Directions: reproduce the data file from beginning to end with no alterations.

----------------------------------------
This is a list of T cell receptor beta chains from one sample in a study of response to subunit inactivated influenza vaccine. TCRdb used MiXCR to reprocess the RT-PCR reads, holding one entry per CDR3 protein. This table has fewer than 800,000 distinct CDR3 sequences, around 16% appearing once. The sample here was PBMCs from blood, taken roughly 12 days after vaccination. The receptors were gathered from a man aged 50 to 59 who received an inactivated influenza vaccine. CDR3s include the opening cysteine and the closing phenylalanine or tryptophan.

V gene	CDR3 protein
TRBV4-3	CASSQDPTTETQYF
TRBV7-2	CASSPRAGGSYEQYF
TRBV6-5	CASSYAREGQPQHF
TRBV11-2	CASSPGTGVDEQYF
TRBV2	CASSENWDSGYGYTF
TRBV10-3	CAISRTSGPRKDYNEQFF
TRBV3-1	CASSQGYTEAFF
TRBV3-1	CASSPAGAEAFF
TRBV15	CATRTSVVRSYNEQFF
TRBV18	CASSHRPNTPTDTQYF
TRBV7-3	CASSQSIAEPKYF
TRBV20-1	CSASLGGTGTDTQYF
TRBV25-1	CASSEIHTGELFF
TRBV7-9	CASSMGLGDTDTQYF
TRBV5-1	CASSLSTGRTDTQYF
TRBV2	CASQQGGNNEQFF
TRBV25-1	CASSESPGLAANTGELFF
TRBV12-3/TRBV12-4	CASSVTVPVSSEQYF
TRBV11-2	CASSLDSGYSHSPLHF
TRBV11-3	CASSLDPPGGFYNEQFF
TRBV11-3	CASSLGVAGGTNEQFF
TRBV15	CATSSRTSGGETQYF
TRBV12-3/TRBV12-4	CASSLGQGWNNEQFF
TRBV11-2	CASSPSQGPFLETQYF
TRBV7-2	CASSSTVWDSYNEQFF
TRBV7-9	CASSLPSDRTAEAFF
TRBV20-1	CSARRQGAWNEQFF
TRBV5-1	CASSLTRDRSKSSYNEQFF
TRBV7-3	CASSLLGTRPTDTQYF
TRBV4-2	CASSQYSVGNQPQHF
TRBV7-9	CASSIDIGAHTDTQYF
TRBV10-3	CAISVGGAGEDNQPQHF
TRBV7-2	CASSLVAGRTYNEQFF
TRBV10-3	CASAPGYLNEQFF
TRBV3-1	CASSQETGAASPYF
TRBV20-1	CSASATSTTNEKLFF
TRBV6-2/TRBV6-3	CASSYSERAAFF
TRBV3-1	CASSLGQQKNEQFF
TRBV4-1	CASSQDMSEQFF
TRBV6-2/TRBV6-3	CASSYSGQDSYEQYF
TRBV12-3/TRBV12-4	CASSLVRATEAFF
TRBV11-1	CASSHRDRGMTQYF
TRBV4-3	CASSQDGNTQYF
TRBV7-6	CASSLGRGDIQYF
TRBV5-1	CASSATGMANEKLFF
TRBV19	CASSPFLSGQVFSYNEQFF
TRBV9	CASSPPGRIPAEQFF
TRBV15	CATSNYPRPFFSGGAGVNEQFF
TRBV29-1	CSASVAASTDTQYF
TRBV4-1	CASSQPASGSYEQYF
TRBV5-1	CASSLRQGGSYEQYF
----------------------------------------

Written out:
This is a list of T cell receptor beta chains from one sample in a study of response to subunit inactivated influenza vaccine. TCRdb used MiXCR to reprocess the RT-PCR reads, holding one entry per CDR3 protein. This table has fewer than 800,000 distinct CDR3 sequences, around 16% appearing once. The sample here was PBMCs from blood, taken roughly 12 days after vaccination. The receptors were gathered from a man aged 50 to 59 who received an inactivated influenza vaccine. CDR3s include the opening cysteine and the closing phenylalanine or tryptophan.

V gene	CDR3 protein
TRBV4-3	CASSQDPTTETQYF
TRBV7-2	CASSPRAGGSYEQYF
TRBV6-5	CASSYAREGQPQHF
TRBV11-2	CASSPGTGVDEQYF
TRBV2	CASSENWDSGYGYTF
TRBV10-3	CAISRTSGPRKDYNEQFF
TRBV3-1	CASSQGYTEAFF
TRBV3-1	CASSPAGAEAFF
TRBV15	CATRTSVVRSYNEQFF
TRBV18	CASSHRPNTPTDTQYF
TRBV7-3	CASSQSIAEPKYF
TRBV20-1	CSASLGGTGTDTQYF
TRBV25-1	CASSEIHTGELFF
TRBV7-9	CASSMGLGDTDTQYF
TRBV5-1	CASSLSTGRTDTQYF
TRBV2	CASQQGGNNEQFF
TRBV25-1	CASSESPGLAANTGELFF
TRBV12-3/TRBV12-4	CASSVTVPVSSEQYF
TRBV11-2	CASSLDSGYSHSPLHF
TRBV11-3	CASSLDPPGGFYNEQFF
TRBV11-3	CASSLGVAGGTNEQFF
TRBV15	CATSSRTSGGETQYF
TRBV12-3/TRBV12-4	CASSLGQGWNNEQFF
TRBV11-2	CASSPSQGPFLETQYF
TRBV7-2	CASSSTVWDSYNEQFF
TRBV7-9	CASSLPSDRTAEAFF
TRBV20-1	CSARRQGAWNEQFF
TRBV5-1	CASSLTRDRSKSSYNEQFF
TRBV7-3	CASSLLGTRPTDTQYF
TRBV4-2	CASSQYSVGNQPQHF
TRBV7-9	CASSIDIGAHTDTQYF
TRBV10-3	CAISVGGAGEDNQPQHF
TRBV7-2	CASSLVAGRTYNEQFF
TRBV10-3	CASAPGYLNEQFF
TRBV3-1	CASSQETGAASPYF
TRBV20-1	CSASATSTTNEKLFF
TRBV6-2/TRBV6-3	CASSYSERAAFF
TRBV3-1	CASSLGQQKNEQFF
TRBV4-1	CASSQDMSEQFF
TRBV6-2/TRBV6-3	CASSYSGQDSYEQYF
TRBV12-3/TRBV12-4	CASSLVRATEAFF
TRBV11-1	CASSHRDRGMTQYF
TRBV4-3	CASSQDGNTQYF
TRBV7-6	CASSLGRGDIQYF
TRBV5-1	CASSATGMANEKLFF
TRBV19	CASSPFLSGQVFSYNEQFF
TRBV9	CASSPPGRIPAEQFF
TRBV15	CATSNYPRPFFSGGAGVNEQFF
TRBV29-1	CSASVAASTDTQYF
TRBV4-1	CASSQPASGSYEQYF
TRBV5-1	CASSLRQGGSYEQYF